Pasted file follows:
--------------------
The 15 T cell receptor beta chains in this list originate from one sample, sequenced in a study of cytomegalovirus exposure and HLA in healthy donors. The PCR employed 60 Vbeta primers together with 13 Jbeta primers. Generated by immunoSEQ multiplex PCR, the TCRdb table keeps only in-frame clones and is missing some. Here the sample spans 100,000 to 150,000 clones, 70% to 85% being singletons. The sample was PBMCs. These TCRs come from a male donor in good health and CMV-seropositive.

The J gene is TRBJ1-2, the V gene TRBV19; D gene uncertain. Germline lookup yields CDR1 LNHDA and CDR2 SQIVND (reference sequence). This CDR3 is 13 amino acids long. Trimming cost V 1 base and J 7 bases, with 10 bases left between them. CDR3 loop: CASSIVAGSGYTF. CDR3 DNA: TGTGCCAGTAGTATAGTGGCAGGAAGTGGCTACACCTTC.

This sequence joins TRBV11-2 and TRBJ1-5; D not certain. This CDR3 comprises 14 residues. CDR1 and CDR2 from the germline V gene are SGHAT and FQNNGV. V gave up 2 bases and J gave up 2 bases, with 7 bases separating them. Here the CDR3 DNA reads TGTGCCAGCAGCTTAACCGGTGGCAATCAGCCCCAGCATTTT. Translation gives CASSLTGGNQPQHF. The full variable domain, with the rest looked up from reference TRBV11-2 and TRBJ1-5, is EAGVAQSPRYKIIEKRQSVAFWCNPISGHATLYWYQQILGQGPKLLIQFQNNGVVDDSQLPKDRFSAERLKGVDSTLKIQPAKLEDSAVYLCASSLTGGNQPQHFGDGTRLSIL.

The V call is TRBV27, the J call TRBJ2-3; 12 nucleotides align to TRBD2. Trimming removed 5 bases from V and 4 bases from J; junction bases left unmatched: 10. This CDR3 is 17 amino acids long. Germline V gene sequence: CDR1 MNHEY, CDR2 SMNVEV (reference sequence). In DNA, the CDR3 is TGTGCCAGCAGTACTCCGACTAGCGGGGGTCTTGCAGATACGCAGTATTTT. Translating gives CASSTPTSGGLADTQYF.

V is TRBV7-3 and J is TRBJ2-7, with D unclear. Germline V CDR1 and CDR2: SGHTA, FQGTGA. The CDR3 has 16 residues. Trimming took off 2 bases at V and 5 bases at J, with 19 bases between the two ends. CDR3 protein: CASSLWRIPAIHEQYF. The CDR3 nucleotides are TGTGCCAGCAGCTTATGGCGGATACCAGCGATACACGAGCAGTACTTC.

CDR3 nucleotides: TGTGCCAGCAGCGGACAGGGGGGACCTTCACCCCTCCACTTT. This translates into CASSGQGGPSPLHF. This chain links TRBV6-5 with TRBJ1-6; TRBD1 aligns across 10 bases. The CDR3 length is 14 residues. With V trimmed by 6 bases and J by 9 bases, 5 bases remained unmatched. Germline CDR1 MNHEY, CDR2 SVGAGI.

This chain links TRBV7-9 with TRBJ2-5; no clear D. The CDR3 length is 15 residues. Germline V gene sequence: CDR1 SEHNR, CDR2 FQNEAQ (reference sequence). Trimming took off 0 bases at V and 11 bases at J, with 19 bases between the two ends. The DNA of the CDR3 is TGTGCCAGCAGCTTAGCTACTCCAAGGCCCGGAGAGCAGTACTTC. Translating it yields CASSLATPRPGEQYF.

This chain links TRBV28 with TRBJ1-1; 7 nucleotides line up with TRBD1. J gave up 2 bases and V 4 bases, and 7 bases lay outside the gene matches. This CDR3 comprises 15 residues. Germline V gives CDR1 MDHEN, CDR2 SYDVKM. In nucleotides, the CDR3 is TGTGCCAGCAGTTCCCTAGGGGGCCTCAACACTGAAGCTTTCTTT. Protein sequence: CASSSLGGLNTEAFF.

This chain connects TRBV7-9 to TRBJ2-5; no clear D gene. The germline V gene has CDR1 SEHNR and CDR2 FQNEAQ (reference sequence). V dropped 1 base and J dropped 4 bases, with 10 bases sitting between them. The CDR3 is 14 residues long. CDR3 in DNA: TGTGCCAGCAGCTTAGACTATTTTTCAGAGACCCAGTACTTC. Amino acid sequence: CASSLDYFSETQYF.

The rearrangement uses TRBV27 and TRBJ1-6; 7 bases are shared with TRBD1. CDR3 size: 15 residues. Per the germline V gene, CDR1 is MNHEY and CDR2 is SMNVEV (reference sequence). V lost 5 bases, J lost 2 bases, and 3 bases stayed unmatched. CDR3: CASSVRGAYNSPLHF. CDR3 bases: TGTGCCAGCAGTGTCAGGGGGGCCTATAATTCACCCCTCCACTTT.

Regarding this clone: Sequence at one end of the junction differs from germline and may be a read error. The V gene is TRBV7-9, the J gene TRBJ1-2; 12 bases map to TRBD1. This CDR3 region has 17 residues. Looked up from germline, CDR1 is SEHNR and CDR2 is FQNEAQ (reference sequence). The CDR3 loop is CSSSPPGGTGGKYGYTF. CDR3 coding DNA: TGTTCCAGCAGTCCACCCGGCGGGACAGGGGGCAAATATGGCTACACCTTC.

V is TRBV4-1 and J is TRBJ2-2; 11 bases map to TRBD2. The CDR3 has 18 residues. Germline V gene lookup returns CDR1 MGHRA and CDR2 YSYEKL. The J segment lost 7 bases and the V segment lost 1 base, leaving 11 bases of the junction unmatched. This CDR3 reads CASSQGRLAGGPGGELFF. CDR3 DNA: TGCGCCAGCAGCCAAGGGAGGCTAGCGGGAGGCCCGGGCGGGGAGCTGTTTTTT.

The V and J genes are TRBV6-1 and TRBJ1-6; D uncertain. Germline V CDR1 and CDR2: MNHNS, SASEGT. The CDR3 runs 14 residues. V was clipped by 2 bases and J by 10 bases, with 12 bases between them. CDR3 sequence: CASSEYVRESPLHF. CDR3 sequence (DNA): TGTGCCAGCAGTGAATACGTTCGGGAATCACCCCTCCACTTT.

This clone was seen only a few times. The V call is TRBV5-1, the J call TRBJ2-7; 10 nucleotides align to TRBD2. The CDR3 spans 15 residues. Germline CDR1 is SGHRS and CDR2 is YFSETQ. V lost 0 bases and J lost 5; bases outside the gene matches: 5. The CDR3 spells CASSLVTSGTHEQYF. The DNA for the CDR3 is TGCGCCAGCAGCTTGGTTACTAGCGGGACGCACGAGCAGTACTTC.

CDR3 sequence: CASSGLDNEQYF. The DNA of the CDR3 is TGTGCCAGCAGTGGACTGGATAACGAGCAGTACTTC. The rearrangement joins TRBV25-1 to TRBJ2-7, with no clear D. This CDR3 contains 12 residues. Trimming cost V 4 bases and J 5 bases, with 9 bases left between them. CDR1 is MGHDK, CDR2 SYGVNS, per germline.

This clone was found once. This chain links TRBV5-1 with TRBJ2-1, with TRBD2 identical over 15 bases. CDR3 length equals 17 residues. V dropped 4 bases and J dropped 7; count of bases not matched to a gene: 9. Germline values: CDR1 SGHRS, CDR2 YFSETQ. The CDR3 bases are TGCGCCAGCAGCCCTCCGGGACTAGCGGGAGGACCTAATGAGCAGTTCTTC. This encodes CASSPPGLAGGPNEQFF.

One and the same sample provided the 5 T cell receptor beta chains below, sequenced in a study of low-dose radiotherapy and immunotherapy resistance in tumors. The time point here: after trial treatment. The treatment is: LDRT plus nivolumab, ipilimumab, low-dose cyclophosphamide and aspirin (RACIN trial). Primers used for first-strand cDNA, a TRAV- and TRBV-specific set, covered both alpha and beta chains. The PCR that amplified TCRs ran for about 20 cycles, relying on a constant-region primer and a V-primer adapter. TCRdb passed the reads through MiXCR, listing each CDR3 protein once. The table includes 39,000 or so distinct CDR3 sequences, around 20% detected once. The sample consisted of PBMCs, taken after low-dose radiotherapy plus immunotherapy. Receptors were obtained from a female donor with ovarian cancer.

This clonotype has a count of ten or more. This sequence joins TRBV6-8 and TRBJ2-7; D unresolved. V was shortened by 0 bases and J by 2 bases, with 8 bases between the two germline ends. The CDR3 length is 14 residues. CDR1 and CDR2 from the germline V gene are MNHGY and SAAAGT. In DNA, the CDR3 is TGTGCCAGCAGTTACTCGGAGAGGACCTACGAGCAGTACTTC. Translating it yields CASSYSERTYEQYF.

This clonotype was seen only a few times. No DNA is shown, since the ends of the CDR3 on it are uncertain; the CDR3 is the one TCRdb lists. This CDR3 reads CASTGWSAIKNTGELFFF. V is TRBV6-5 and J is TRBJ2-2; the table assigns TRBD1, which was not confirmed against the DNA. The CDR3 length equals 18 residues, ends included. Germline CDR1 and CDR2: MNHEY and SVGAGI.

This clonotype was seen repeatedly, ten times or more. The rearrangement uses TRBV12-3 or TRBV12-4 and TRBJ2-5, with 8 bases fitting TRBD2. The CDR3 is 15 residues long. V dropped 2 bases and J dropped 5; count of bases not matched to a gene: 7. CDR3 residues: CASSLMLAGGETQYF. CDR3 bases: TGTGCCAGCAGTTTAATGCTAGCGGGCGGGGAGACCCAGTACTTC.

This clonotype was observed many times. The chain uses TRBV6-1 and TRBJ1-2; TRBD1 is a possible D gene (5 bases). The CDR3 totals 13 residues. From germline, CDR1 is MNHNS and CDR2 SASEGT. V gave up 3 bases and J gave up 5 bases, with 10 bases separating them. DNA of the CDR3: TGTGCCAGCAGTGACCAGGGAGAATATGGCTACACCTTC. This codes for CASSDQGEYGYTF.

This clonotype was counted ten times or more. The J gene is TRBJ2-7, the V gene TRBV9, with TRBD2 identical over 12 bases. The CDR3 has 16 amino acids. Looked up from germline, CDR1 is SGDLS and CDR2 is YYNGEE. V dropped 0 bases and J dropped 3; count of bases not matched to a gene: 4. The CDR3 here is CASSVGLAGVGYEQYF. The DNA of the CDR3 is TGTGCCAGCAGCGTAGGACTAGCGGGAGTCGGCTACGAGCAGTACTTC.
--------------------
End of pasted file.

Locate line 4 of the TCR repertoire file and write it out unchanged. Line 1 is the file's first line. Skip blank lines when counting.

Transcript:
The V call is TRBV27, the J call TRBJ2-3; 12 nucleotides align to TRBD2. Trimming removed 5 bases from V and 4 bases from J; junction bases left unmatched: 10. This CDR3 is 17 amino acids long. Germline V gene sequence: CDR1 MNHEY, CDR2 SMNVEV (reference sequence). In DNA, the CDR3 is TGTGCCAGCAGTACTCCGACTAGCGGGGGTCTTGCAGATACGCAGTATTTT. Translating gives CASSTPTSGGLADTQYF.